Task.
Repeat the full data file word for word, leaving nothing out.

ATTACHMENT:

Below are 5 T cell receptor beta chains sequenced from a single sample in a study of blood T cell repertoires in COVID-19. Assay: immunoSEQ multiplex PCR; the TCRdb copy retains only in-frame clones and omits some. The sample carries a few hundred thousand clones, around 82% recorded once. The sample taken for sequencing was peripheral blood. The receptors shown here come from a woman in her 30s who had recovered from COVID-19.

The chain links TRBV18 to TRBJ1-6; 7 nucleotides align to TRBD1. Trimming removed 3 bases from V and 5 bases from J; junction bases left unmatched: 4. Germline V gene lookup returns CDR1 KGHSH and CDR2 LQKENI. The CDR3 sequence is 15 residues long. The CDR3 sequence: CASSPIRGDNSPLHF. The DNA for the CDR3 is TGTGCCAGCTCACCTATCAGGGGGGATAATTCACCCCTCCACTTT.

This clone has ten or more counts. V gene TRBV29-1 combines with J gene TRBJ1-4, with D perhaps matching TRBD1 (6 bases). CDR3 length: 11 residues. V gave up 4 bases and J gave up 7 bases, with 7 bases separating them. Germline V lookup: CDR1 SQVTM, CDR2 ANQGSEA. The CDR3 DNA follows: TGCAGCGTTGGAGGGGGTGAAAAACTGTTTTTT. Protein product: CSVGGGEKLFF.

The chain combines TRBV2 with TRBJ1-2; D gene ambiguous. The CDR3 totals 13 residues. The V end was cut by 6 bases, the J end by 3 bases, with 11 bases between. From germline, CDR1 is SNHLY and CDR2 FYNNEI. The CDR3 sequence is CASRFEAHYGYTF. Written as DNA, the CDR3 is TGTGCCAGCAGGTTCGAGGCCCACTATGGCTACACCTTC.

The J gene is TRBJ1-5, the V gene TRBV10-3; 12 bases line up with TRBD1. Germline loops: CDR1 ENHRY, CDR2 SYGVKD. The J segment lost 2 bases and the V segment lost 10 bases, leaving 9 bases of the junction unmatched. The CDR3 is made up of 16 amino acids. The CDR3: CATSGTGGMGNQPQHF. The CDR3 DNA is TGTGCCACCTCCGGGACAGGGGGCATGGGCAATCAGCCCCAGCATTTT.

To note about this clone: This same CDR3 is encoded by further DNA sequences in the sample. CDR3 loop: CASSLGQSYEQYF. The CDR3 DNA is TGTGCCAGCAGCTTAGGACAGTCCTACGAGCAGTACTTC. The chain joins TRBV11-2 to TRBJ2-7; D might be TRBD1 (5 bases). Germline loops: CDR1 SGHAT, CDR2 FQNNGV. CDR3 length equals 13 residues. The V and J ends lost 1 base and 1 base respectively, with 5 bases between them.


Below are 5 T cell receptor beta chains sequenced from a single sample in a study of blood T cell repertoires in COVID-19. Assay: immunoSEQ multiplex PCR; the TCRdb copy retains only in-frame clones and omits some. The sample carries a few hundred thousand clones, around 82% recorded once. The sample taken for sequencing was peripheral blood. The receptors shown here come from a woman in her 30s who had recovered from COVID-19.

The chain links TRBV18 to TRBJ1-6; 7 nucleotides align to TRBD1. Trimming removed 3 bases from V and 5 bases from J; junction bases left unmatched: 4. Germline V gene lookup returns CDR1 KGHSH and CDR2 LQKENI. The CDR3 sequence is 15 residues long. The CDR3 sequence: CASSPIRGDNSPLHF. The DNA for the CDR3 is TGTGCCAGCTCACCTATCAGGGGGGATAATTCACCCCTCCACTTT.

This clone has ten or more counts. V gene TRBV29-1 combines with J gene TRBJ1-4, with D perhaps matching TRBD1 (6 bases). CDR3 length: 11 residues. V gave up 4 bases and J gave up 7 bases, with 7 bases separating them. Germline V lookup: CDR1 SQVTM, CDR2 ANQGSEA. The CDR3 DNA follows: TGCAGCGTTGGAGGGGGTGAAAAACTGTTTTTT. Protein product: CSVGGGEKLFF.

The chain combines TRBV2 with TRBJ1-2; D gene ambiguous. The CDR3 totals 13 residues. The V end was cut by 6 bases, the J end by 3 bases, with 11 bases between. From germline, CDR1 is SNHLY and CDR2 FYNNEI. The CDR3 sequence is CASRFEAHYGYTF. Written as DNA, the CDR3 is TGTGCCAGCAGGTTCGAGGCCCACTATGGCTACACCTTC.

The J gene is TRBJ1-5, the V gene TRBV10-3; 12 bases line up with TRBD1. Germline loops: CDR1 ENHRY, CDR2 SYGVKD. The J segment lost 2 bases and the V segment lost 10 bases, leaving 9 bases of the junction unmatched. The CDR3 is made up of 16 amino acids. The CDR3: CATSGTGGMGNQPQHF. The CDR3 DNA is TGTGCCACCTCCGGGACAGGGGGCATGGGCAATCAGCCCCAGCATTTT.

To note about this clone: This same CDR3 is encoded by further DNA sequences in the sample. CDR3 loop: CASSLGQSYEQYF. The CDR3 DNA is TGTGCCAGCAGCTTAGGACAGTCCTACGAGCAGTACTTC. The chain joins TRBV11-2 to TRBJ2-7; D might be TRBD1 (5 bases). Germline loops: CDR1 SGHAT, CDR2 FQNNGV. CDR3 length equals 13 residues. The V and J ends lost 1 base and 1 base respectively, with 5 bases between them.